Nicola Sturgeon announcing plans for a second independence referendum, by the Scottish Government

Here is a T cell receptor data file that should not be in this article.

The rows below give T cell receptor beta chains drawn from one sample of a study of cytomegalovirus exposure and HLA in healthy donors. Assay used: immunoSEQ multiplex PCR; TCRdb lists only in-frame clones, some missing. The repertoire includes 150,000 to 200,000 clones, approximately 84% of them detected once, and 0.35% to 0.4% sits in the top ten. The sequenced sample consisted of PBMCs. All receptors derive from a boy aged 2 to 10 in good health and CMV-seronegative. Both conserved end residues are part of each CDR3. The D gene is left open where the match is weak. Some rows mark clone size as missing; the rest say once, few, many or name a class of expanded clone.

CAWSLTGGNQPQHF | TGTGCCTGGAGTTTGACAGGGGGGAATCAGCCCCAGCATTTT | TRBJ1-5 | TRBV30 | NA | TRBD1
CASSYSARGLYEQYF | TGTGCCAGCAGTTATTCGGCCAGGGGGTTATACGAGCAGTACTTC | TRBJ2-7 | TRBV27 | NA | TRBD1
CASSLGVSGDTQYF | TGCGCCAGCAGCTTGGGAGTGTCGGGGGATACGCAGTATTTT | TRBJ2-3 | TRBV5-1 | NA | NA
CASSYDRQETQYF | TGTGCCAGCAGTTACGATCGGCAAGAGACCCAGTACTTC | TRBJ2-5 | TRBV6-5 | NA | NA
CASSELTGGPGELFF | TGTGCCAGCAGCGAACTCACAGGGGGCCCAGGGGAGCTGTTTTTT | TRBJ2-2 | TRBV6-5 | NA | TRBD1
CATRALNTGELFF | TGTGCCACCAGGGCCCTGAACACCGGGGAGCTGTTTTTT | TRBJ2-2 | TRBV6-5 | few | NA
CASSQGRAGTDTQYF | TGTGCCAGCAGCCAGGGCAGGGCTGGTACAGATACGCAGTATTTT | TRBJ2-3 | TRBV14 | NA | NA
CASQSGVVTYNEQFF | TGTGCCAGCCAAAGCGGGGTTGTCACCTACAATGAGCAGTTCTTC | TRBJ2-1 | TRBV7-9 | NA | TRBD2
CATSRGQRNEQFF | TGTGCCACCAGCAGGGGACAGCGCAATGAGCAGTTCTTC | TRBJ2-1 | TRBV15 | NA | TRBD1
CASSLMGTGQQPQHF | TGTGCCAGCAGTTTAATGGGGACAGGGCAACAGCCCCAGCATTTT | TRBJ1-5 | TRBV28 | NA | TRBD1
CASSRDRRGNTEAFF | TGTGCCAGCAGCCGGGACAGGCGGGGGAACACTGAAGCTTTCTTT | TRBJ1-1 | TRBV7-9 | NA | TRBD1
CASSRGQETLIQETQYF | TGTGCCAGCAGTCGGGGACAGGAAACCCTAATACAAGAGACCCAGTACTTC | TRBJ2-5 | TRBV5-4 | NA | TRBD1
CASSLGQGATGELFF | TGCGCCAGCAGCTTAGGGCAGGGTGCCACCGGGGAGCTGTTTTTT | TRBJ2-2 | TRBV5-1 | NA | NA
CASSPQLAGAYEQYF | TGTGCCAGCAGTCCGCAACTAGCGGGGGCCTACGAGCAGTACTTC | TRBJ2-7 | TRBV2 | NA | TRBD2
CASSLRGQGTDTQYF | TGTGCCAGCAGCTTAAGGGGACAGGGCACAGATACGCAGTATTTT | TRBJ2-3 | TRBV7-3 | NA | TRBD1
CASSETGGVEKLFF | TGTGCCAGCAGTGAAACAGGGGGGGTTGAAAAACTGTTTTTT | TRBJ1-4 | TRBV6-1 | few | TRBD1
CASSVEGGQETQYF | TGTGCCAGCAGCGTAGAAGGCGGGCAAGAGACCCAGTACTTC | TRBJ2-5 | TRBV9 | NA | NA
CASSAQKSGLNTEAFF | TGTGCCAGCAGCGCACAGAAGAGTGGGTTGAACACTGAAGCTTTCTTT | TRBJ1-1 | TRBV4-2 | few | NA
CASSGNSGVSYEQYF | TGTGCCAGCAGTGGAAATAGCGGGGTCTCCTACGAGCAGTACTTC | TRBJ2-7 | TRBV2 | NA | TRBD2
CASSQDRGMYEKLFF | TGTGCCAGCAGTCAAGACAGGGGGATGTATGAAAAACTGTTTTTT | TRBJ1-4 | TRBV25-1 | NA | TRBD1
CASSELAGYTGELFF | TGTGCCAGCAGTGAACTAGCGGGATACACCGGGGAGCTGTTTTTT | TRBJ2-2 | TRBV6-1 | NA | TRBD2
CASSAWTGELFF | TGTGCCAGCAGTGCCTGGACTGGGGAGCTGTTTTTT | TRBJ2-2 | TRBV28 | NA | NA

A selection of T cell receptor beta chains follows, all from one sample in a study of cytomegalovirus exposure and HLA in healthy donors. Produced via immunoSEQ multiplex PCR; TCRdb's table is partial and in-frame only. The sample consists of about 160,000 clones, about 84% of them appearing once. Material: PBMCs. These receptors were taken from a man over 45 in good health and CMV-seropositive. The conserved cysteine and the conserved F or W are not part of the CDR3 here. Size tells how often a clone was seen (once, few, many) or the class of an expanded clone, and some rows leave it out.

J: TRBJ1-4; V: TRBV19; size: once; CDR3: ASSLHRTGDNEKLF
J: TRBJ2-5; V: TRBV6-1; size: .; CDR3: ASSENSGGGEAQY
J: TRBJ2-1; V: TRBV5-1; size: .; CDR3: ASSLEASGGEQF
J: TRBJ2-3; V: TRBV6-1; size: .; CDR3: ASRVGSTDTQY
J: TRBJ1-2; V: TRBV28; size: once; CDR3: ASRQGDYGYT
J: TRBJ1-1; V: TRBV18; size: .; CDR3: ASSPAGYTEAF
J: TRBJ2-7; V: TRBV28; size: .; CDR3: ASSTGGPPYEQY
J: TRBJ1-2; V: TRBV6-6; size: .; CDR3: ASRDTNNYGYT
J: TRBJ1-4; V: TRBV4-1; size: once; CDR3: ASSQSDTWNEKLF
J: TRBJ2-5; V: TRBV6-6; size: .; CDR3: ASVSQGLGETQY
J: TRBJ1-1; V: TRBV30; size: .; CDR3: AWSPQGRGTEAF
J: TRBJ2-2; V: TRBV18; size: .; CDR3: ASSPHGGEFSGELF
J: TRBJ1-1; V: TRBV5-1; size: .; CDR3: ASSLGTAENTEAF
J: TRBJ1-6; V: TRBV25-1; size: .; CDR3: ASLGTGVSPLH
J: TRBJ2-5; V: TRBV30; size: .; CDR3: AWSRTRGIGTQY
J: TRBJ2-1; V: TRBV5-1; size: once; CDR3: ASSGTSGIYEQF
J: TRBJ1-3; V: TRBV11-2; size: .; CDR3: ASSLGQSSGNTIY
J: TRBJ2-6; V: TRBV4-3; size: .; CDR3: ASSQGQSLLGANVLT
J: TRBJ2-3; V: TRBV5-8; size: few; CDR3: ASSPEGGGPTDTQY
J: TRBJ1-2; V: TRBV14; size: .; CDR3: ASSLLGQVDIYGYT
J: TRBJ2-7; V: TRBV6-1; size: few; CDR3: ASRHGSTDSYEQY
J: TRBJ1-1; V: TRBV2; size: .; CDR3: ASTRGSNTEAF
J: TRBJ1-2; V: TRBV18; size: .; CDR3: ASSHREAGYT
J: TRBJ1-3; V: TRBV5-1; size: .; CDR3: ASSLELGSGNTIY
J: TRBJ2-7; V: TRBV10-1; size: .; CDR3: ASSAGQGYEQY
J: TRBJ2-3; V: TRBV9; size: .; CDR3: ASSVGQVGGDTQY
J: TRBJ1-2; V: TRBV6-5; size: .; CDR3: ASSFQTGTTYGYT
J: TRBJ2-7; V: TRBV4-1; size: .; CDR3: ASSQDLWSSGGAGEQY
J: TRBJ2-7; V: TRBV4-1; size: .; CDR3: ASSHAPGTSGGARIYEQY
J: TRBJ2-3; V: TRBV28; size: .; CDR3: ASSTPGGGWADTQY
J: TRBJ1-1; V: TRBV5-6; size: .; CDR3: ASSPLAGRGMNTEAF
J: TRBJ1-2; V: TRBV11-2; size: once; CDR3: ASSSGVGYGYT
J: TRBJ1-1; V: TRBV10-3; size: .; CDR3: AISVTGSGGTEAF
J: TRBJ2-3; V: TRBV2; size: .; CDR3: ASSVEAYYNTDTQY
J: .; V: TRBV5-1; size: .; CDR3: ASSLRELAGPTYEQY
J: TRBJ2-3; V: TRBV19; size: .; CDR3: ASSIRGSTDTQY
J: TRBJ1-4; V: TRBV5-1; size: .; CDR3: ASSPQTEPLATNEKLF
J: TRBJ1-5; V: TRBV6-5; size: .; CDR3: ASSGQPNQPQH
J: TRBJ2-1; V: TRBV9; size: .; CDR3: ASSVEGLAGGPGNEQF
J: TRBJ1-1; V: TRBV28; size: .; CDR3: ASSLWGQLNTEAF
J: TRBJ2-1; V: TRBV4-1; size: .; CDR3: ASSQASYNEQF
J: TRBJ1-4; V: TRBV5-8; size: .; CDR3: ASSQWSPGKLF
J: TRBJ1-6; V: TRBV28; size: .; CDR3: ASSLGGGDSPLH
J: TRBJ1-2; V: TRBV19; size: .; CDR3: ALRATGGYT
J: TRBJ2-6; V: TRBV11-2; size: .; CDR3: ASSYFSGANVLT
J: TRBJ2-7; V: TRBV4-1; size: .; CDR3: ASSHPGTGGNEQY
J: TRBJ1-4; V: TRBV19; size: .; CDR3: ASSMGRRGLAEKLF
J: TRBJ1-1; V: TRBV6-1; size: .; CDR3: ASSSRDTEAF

On March 13th 2017 Nicola Sturgeon announced her intention to hold a second independence referendum, and at the end of March, the Scottish Parliament voted 69 – 59 in favour of another referendum. Opposition leaders Ruth Davidson (Scottish Conservative) and Willie Rennie (Liberal Democrats) have spoken out against the calls for a second referendum, stating that it is selfish of the SNP to push their independence agenda. Since the creation of a devolved Scottish parliament the SNP have made clear in their manifestos that an independent Scotland is a priority, throughout the years this has been an issue of contention within Scottish politics and within Scottish society.